Birthed in World Evangelism
Not in vain had Luther Rice sailed back to his native land to tell the story of what his eyes had seen in the needy countries of the Orient. In May, 1814, a second history-making assembly had been held in the United States similar to the eventful gathering in Bradford in June, 1810. From Massachusetts to Georgia the Baptist ministers had rallied their forces in conference at Philadelphia and had there organized the second foreign missionary society of America, known originally as the Triennial Convention, later as the American Baptist Foreign Missionary Society. The new mission board not only guaranteed support for Mr. and Mrs. Judson, but held out the hope that some glad day other missionaries would be sent to labor beside them. Perhaps in some wonderful future the Baptist denomination of America might accept from the hands of its pioneer missionaries the whole country of Burma to develop for the great King, just as formerly the governments of Europe received from the claims of their pioneer discoverers whole territories in North America to develop for the sovereigns at whose will they had gone across the Atlantic.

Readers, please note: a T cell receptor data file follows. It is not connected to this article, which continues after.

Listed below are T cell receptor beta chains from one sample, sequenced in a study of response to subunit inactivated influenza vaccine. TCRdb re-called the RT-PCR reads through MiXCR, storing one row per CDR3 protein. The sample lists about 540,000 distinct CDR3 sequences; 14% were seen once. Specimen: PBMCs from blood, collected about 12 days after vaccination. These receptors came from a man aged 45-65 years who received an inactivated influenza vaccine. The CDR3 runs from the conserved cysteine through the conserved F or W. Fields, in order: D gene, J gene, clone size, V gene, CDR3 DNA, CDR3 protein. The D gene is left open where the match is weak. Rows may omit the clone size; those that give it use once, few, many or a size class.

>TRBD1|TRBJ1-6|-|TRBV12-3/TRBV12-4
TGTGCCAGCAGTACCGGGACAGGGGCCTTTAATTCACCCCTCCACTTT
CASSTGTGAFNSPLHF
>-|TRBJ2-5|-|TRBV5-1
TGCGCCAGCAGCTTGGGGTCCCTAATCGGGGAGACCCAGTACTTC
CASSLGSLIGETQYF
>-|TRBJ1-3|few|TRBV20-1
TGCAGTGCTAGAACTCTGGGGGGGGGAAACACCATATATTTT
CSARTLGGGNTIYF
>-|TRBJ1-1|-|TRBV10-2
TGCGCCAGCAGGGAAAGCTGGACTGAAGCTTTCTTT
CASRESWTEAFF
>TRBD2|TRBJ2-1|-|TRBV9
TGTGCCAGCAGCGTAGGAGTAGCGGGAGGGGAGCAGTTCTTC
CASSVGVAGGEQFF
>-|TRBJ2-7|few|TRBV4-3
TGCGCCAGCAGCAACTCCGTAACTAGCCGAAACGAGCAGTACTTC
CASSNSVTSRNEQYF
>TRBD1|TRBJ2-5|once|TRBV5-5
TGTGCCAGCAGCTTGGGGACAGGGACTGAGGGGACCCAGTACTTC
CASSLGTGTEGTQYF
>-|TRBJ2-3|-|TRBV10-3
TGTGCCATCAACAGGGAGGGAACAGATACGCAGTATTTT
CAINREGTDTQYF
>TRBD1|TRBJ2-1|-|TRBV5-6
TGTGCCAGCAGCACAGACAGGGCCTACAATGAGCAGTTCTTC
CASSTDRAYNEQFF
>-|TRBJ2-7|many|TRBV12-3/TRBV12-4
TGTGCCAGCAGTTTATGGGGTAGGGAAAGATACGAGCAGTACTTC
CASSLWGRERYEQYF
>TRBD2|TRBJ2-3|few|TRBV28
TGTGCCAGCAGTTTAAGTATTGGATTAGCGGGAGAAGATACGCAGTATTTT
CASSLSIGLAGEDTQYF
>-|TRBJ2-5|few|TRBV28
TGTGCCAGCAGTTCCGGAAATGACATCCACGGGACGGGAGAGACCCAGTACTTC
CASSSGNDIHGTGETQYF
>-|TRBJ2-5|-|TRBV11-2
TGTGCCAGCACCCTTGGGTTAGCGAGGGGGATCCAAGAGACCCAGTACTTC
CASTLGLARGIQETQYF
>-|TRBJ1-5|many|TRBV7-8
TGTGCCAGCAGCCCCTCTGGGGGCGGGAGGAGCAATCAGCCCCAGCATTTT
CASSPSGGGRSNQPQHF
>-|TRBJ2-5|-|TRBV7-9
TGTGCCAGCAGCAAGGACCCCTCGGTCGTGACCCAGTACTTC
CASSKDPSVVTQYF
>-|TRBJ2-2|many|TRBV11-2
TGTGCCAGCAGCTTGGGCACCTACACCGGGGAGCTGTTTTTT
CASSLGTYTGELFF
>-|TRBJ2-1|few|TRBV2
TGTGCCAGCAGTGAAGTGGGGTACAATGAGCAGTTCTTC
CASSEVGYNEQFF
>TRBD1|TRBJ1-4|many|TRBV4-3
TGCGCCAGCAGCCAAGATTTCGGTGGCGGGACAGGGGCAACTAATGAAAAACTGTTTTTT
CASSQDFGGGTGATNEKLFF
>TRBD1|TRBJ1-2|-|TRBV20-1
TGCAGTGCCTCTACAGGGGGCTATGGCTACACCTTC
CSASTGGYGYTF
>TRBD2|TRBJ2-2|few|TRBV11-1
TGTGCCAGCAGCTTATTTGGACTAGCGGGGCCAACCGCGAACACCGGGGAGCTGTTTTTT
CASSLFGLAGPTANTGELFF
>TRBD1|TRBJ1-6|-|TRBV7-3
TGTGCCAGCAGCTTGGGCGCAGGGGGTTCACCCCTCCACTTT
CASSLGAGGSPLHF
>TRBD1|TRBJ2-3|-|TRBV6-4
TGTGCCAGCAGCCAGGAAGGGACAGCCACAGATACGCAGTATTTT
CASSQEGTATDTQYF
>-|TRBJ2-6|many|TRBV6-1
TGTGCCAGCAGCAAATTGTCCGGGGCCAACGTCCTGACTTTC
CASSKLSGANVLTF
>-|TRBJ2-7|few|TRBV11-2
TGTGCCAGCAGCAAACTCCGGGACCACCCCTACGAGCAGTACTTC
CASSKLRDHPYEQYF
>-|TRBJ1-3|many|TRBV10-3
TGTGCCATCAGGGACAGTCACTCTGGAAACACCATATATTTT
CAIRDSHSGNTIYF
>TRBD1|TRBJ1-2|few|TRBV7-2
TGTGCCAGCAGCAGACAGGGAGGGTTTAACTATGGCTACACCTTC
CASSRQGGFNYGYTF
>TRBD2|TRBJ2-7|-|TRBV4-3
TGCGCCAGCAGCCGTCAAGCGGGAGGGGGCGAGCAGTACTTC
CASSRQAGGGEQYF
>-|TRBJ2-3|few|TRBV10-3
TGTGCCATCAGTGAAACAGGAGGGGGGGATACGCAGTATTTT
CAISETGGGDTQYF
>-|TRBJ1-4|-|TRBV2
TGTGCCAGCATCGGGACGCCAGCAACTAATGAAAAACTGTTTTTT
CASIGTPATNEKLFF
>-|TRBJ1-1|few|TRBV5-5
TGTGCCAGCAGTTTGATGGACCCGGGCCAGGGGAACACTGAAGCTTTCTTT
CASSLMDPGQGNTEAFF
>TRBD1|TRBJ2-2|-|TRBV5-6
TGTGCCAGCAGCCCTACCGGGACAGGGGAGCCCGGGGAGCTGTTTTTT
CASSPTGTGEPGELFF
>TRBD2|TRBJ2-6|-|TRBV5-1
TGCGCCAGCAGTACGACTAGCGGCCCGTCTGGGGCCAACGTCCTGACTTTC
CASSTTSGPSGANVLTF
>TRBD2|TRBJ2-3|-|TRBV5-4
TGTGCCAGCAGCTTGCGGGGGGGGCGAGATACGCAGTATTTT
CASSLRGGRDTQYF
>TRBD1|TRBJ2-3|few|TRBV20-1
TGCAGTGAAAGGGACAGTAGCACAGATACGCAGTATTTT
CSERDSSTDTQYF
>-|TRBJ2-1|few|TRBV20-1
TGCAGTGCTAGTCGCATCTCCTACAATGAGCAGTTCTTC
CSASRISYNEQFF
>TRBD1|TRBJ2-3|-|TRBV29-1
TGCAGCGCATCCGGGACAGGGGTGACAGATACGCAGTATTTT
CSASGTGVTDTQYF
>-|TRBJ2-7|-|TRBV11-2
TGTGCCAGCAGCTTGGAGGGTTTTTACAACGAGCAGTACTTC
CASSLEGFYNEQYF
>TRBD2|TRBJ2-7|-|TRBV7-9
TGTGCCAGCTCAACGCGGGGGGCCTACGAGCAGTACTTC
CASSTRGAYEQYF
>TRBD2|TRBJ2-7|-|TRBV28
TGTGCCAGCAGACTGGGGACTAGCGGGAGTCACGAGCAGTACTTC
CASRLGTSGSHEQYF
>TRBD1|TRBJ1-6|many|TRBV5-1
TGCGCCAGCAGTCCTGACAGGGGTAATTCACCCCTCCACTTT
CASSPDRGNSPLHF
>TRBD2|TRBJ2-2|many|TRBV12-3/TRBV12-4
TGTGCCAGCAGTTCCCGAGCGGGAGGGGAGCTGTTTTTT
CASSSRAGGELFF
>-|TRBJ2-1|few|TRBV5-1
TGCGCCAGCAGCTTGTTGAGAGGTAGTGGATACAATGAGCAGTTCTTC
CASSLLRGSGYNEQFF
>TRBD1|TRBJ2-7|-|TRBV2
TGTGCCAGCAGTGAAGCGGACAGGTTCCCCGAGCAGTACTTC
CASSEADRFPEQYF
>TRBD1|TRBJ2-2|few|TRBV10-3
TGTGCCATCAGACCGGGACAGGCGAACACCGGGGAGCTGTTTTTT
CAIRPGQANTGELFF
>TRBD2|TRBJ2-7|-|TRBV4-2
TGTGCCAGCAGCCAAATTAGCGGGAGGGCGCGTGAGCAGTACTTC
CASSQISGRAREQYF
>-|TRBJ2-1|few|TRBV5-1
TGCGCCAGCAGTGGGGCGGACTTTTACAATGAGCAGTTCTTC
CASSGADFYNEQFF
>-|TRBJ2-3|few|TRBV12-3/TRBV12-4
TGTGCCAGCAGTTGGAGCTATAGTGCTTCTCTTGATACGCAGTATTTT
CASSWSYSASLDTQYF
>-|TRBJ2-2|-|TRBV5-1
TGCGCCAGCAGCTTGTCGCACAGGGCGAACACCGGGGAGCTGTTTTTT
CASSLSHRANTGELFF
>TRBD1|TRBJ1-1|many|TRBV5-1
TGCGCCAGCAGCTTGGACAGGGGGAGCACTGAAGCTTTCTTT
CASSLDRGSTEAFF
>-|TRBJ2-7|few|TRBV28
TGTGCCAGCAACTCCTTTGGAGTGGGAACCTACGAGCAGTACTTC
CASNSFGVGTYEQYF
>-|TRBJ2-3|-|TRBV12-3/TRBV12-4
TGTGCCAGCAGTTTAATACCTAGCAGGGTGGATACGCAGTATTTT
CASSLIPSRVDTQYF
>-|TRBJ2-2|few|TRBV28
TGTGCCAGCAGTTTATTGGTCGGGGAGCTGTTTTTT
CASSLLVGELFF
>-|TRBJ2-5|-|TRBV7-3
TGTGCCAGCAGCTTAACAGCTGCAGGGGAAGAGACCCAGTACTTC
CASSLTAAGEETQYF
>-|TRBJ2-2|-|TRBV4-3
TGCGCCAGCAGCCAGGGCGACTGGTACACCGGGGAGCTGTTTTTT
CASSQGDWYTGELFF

Ethel Daniel Hubbard, Ann of Ava (Roger Williams Heritage Archives, 1913), 101–102.